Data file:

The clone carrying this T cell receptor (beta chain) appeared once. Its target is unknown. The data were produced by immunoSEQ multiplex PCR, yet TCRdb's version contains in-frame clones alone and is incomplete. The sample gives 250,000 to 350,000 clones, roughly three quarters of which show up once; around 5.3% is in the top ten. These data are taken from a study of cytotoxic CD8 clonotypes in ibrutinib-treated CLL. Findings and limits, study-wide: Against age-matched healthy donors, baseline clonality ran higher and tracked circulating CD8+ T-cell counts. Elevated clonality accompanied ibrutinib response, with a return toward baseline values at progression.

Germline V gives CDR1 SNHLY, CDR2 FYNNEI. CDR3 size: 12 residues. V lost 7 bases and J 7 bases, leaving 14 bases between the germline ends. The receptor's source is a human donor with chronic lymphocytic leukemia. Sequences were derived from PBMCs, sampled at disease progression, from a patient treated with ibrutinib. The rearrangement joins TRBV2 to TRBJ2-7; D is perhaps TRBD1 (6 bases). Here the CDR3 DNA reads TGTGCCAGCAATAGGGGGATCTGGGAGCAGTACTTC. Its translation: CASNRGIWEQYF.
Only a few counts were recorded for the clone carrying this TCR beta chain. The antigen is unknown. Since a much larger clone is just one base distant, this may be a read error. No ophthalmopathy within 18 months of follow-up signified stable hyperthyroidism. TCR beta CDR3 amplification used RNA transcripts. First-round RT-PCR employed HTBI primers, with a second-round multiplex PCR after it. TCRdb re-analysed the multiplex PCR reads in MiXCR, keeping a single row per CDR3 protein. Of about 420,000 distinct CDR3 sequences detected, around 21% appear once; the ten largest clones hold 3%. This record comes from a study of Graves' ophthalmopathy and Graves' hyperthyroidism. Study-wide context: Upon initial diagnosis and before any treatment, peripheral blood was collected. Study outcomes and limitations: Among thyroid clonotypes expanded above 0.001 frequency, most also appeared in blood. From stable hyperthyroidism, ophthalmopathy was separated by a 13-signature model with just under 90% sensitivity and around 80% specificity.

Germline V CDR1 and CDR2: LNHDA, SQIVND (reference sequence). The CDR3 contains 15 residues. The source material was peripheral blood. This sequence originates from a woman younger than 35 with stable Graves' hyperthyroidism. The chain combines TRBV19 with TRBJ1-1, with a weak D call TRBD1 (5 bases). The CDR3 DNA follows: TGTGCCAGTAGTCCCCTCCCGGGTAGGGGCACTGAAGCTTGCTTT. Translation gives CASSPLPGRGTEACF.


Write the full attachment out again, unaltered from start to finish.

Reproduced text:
The clone carrying this T cell receptor (beta chain) appeared once. Its target is unknown. The data were produced by immunoSEQ multiplex PCR, yet TCRdb's version contains in-frame clones alone and is incomplete. The sample gives 250,000 to 350,000 clones, roughly three quarters of which show up once; around 5.3% is in the top ten. These data are taken from a study of cytotoxic CD8 clonotypes in ibrutinib-treated CLL. Findings and limits, study-wide: Against age-matched healthy donors, baseline clonality ran higher and tracked circulating CD8+ T-cell counts. Elevated clonality accompanied ibrutinib response, with a return toward baseline values at progression.

Germline V gives CDR1 SNHLY, CDR2 FYNNEI. CDR3 size: 12 residues. V lost 7 bases and J 7 bases, leaving 14 bases between the germline ends. The receptor's source is a human donor with chronic lymphocytic leukemia. Sequences were derived from PBMCs, sampled at disease progression, from a patient treated with ibrutinib. The rearrangement joins TRBV2 to TRBJ2-7; D is perhaps TRBD1 (6 bases). Here the CDR3 DNA reads TGTGCCAGCAATAGGGGGATCTGGGAGCAGTACTTC. Its translation: CASNRGIWEQYF.
Only a few counts were recorded for the clone carrying this TCR beta chain. The antigen is unknown. Since a much larger clone is just one base distant, this may be a read error. No ophthalmopathy within 18 months of follow-up signified stable hyperthyroidism. TCR beta CDR3 amplification used RNA transcripts. First-round RT-PCR employed HTBI primers, with a second-round multiplex PCR after it. TCRdb re-analysed the multiplex PCR reads in MiXCR, keeping a single row per CDR3 protein. Of about 420,000 distinct CDR3 sequences detected, around 21% appear once; the ten largest clones hold 3%. This record comes from a study of Graves' ophthalmopathy and Graves' hyperthyroidism. Study-wide context: Upon initial diagnosis and before any treatment, peripheral blood was collected. Study outcomes and limitations: Among thyroid clonotypes expanded above 0.001 frequency, most also appeared in blood. From stable hyperthyroidism, ophthalmopathy was separated by a 13-signature model with just under 90% sensitivity and around 80% specificity.

Germline V CDR1 and CDR2: LNHDA, SQIVND (reference sequence). The CDR3 contains 15 residues. The source material was peripheral blood. This sequence originates from a woman younger than 35 with stable Graves' hyperthyroidism. The chain combines TRBV19 with TRBJ1-1, with a weak D call TRBD1 (5 bases). The CDR3 DNA follows: TGTGCCAGTAGTCCCCTCCCGGGTAGGGGCACTGAAGCTTGCTTT. Translation gives CASSPLPGRGTEACF.